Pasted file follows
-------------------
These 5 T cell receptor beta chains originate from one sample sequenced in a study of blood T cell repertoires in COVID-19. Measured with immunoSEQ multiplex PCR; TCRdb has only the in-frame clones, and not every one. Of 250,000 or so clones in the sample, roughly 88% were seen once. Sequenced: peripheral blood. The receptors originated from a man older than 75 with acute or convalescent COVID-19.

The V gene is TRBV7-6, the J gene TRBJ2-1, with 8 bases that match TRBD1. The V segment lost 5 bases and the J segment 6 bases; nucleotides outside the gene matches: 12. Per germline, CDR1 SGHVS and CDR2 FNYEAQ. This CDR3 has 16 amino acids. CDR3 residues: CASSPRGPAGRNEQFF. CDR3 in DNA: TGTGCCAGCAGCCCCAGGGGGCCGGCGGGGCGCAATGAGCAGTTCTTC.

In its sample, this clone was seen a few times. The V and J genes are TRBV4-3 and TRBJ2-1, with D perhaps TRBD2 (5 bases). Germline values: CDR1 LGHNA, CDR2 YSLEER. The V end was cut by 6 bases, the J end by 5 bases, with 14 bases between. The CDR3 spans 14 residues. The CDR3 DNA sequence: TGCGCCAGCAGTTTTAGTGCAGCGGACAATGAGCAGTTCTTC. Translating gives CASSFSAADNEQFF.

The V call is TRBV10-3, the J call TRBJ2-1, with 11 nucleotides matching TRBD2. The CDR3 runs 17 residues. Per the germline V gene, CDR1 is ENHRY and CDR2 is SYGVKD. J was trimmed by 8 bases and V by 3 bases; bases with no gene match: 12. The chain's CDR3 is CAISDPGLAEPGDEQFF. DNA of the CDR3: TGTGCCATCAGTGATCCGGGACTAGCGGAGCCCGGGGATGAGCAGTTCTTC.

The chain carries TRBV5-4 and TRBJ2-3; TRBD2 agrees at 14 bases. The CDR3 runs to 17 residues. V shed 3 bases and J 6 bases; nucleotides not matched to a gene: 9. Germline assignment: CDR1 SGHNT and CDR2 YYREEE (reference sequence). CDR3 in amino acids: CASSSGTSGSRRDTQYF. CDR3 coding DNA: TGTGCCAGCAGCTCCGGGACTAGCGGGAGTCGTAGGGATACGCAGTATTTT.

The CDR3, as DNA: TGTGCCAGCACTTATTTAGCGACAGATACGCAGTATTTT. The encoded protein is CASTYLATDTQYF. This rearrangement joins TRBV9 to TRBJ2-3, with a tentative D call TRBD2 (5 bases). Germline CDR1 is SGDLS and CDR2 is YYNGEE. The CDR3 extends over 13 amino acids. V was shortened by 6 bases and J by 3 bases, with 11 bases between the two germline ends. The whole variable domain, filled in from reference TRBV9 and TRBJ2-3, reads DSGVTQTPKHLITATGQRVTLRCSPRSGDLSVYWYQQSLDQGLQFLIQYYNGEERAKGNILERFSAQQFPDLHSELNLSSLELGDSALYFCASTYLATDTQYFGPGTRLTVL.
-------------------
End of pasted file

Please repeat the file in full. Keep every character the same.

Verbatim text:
These 5 T cell receptor beta chains originate from one sample sequenced in a study of blood T cell repertoires in COVID-19. Measured with immunoSEQ multiplex PCR; TCRdb has only the in-frame clones, and not every one. Of 250,000 or so clones in the sample, roughly 88% were seen once. Sequenced: peripheral blood. The receptors originated from a man older than 75 with acute or convalescent COVID-19.

The V gene is TRBV7-6, the J gene TRBJ2-1, with 8 bases that match TRBD1. The V segment lost 5 bases and the J segment 6 bases; nucleotides outside the gene matches: 12. Per germline, CDR1 SGHVS and CDR2 FNYEAQ. This CDR3 has 16 amino acids. CDR3 residues: CASSPRGPAGRNEQFF. CDR3 in DNA: TGTGCCAGCAGCCCCAGGGGGCCGGCGGGGCGCAATGAGCAGTTCTTC.

In its sample, this clone was seen a few times. The V and J genes are TRBV4-3 and TRBJ2-1, with D perhaps TRBD2 (5 bases). Germline values: CDR1 LGHNA, CDR2 YSLEER. The V end was cut by 6 bases, the J end by 5 bases, with 14 bases between. The CDR3 spans 14 residues. The CDR3 DNA sequence: TGCGCCAGCAGTTTTAGTGCAGCGGACAATGAGCAGTTCTTC. Translating gives CASSFSAADNEQFF.

The V call is TRBV10-3, the J call TRBJ2-1, with 11 nucleotides matching TRBD2. The CDR3 runs 17 residues. Per the germline V gene, CDR1 is ENHRY and CDR2 is SYGVKD. J was trimmed by 8 bases and V by 3 bases; bases with no gene match: 12. The chain's CDR3 is CAISDPGLAEPGDEQFF. DNA of the CDR3: TGTGCCATCAGTGATCCGGGACTAGCGGAGCCCGGGGATGAGCAGTTCTTC.

The chain carries TRBV5-4 and TRBJ2-3; TRBD2 agrees at 14 bases. The CDR3 runs to 17 residues. V shed 3 bases and J 6 bases; nucleotides not matched to a gene: 9. Germline assignment: CDR1 SGHNT and CDR2 YYREEE (reference sequence). CDR3 in amino acids: CASSSGTSGSRRDTQYF. CDR3 coding DNA: TGTGCCAGCAGCTCCGGGACTAGCGGGAGTCGTAGGGATACGCAGTATTTT.

The CDR3, as DNA: TGTGCCAGCACTTATTTAGCGACAGATACGCAGTATTTT. The encoded protein is CASTYLATDTQYF. This rearrangement joins TRBV9 to TRBJ2-3, with a tentative D call TRBD2 (5 bases). Germline CDR1 is SGDLS and CDR2 is YYNGEE. The CDR3 extends over 13 amino acids. V was shortened by 6 bases and J by 3 bases, with 11 bases between the two germline ends. The whole variable domain, filled in from reference TRBV9 and TRBJ2-3, reads DSGVTQTPKHLITATGQRVTLRCSPRSGDLSVYWYQQSLDQGLQFLIQYYNGEERAKGNILERFSAQQFPDLHSELNLSSLELGDSALYFCASTYLATDTQYFGPGTRLTVL.